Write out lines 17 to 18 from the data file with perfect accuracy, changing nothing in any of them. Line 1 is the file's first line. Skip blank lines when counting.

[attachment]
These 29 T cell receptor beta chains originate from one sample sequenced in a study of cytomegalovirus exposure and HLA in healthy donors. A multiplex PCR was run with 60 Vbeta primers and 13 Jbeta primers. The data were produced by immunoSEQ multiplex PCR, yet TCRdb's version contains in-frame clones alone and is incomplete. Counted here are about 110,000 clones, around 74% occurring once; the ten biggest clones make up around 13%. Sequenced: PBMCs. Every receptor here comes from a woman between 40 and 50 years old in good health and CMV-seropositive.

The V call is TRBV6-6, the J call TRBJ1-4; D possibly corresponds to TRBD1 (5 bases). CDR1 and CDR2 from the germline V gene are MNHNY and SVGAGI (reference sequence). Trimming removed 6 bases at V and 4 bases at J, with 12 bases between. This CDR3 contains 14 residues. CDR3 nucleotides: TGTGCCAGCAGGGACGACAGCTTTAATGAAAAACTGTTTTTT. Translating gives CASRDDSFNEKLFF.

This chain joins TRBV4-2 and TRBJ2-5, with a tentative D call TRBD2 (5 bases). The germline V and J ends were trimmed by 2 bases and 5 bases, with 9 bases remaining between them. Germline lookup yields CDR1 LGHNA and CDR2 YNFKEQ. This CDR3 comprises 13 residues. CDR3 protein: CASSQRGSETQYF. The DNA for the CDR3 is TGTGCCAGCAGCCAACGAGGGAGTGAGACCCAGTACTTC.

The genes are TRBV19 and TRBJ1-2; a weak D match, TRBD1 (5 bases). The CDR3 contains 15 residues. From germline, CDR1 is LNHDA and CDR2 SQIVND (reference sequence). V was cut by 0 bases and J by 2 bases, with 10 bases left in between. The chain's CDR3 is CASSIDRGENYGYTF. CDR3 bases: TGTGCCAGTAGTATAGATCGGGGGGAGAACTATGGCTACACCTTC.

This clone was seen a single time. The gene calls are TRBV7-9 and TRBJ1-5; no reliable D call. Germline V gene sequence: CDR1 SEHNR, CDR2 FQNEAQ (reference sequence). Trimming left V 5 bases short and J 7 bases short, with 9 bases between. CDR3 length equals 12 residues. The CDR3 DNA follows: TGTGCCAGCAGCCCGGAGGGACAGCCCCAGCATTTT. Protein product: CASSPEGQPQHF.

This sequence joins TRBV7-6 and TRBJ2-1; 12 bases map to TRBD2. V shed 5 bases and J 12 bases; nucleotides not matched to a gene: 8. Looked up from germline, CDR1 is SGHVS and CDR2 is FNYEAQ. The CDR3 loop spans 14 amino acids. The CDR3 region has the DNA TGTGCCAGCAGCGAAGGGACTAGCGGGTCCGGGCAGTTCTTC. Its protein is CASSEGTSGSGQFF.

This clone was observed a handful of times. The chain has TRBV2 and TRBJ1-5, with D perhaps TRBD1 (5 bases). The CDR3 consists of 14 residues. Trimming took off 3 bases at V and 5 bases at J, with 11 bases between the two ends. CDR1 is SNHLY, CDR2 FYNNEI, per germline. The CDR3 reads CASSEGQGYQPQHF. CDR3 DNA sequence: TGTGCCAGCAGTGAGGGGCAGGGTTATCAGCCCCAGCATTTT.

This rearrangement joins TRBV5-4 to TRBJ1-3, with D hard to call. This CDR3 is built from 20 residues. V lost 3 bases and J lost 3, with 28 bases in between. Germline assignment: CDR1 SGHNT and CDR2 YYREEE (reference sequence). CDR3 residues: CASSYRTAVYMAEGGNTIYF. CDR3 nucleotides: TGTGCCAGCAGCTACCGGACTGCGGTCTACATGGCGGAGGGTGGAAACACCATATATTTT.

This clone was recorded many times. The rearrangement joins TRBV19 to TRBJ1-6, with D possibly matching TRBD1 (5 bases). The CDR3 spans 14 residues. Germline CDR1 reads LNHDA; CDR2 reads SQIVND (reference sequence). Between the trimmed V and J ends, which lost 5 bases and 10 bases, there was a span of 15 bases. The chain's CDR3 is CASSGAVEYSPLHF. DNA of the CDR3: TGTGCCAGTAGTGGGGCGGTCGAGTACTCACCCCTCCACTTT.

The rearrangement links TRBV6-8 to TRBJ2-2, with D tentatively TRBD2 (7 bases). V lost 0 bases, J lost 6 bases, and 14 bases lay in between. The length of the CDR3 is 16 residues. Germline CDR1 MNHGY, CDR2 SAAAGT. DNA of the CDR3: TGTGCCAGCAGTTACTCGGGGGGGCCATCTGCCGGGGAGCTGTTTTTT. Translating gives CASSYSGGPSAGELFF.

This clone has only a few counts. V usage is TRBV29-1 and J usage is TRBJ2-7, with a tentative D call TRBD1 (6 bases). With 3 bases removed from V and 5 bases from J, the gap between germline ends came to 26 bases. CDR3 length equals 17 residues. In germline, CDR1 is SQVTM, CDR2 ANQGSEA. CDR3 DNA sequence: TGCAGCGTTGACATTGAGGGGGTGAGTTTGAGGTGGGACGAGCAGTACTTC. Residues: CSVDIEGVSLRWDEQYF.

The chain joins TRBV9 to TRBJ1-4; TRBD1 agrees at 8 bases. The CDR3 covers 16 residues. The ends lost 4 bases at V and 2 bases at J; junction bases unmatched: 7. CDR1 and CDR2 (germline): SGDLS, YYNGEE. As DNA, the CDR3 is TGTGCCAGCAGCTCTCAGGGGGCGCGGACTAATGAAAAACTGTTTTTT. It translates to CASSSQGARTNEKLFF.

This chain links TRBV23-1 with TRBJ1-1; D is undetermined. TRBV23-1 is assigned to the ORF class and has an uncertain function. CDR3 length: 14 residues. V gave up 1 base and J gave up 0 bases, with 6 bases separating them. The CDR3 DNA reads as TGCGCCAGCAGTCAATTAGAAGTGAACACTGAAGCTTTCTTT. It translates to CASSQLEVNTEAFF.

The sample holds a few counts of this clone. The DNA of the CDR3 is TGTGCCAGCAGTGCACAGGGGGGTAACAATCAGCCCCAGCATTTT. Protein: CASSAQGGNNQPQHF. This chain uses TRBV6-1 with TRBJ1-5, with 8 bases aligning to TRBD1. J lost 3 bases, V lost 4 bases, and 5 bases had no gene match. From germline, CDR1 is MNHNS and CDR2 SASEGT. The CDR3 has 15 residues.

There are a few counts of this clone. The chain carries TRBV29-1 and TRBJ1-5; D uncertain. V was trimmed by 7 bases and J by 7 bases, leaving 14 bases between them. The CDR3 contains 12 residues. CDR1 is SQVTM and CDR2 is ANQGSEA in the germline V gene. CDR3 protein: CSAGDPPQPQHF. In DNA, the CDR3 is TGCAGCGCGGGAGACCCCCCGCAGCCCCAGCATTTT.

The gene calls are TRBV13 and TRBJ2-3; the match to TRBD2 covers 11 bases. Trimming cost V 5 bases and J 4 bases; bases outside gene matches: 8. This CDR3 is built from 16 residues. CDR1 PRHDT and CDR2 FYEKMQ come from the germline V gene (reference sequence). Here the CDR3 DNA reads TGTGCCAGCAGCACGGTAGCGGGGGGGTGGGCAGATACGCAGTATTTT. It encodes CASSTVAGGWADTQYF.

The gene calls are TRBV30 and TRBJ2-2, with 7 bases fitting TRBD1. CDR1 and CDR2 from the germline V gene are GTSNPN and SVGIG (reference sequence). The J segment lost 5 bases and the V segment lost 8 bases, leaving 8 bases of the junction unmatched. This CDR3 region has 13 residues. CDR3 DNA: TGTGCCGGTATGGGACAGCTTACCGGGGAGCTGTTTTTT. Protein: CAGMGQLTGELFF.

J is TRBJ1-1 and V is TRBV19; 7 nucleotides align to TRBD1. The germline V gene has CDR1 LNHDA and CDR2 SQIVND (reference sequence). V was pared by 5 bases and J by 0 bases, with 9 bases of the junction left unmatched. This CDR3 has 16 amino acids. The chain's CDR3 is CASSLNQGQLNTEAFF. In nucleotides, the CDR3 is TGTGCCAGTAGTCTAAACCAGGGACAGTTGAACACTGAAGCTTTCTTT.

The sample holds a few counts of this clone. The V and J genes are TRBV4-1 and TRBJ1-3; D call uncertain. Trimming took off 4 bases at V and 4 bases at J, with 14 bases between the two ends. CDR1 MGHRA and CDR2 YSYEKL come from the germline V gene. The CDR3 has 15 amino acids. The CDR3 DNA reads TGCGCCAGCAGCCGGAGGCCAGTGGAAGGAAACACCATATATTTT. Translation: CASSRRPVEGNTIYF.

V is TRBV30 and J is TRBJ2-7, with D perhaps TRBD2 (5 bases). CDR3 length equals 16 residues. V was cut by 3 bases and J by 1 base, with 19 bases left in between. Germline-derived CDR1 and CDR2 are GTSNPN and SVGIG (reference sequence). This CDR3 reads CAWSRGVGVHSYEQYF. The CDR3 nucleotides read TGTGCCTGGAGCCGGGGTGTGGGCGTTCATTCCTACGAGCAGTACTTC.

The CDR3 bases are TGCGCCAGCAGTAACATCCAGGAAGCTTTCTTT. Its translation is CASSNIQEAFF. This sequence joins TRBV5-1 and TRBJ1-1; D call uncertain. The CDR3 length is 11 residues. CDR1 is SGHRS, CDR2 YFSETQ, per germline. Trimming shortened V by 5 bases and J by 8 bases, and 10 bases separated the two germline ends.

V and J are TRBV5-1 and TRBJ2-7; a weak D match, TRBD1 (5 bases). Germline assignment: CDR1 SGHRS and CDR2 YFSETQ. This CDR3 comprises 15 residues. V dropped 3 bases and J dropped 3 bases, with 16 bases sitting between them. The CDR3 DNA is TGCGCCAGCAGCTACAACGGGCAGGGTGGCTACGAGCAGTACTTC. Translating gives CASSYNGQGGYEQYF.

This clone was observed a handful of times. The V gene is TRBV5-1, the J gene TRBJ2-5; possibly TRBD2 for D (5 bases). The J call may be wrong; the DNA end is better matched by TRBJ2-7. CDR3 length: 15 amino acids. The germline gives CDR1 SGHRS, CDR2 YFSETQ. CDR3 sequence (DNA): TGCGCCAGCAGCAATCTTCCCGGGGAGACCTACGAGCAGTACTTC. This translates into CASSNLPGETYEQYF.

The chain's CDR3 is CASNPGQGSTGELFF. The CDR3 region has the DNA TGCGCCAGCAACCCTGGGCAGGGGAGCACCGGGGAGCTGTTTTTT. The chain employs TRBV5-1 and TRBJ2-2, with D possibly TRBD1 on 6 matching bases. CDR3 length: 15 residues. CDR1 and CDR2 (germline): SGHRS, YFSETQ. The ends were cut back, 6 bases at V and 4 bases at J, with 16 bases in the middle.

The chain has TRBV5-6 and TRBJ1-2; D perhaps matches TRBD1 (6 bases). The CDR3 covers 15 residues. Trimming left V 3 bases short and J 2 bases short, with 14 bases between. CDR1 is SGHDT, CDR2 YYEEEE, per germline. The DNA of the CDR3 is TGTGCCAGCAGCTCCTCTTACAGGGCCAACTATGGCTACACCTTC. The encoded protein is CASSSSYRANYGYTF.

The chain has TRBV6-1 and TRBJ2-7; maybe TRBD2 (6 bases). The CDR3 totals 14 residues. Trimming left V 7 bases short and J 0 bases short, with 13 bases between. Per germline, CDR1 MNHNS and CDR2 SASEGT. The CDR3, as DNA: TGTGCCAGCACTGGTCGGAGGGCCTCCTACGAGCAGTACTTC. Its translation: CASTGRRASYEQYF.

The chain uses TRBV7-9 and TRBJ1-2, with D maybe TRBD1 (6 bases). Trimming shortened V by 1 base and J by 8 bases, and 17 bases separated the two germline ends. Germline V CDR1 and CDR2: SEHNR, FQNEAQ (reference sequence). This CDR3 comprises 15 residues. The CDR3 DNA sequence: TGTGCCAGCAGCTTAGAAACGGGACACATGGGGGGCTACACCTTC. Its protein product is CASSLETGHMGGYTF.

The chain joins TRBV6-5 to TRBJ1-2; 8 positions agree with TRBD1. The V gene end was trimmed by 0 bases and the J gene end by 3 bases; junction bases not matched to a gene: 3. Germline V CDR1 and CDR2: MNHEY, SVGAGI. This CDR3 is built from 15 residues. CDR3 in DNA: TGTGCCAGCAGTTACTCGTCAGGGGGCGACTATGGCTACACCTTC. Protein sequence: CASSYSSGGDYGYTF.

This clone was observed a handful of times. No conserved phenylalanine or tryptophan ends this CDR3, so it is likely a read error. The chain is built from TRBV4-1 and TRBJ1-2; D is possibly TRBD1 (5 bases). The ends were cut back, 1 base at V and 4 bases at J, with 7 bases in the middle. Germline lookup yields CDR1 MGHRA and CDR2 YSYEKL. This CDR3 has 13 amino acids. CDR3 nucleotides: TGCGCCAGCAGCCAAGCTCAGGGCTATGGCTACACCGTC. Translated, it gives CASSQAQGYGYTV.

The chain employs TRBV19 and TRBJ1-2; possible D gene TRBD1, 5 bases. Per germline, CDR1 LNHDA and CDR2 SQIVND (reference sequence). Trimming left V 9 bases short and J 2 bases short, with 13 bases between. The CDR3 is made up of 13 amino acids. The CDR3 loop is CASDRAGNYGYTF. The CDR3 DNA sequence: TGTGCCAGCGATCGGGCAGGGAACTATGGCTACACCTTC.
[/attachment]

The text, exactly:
The gene calls are TRBV30 and TRBJ2-2, with 7 bases fitting TRBD1. CDR1 and CDR2 from the germline V gene are GTSNPN and SVGIG (reference sequence). The J segment lost 5 bases and the V segment lost 8 bases, leaving 8 bases of the junction unmatched. This CDR3 region has 13 residues. CDR3 DNA: TGTGCCGGTATGGGACAGCTTACCGGGGAGCTGTTTTTT. Protein: CAGMGQLTGELFF.

J is TRBJ1-1 and V is TRBV19; 7 nucleotides align to TRBD1. The germline V gene has CDR1 LNHDA and CDR2 SQIVND (reference sequence). V was pared by 5 bases and J by 0 bases, with 9 bases of the junction left unmatched. This CDR3 has 16 amino acids. The chain's CDR3 is CASSLNQGQLNTEAFF. In nucleotides, the CDR3 is TGTGCCAGTAGTCTAAACCAGGGACAGTTGAACACTGAAGCTTTCTTT.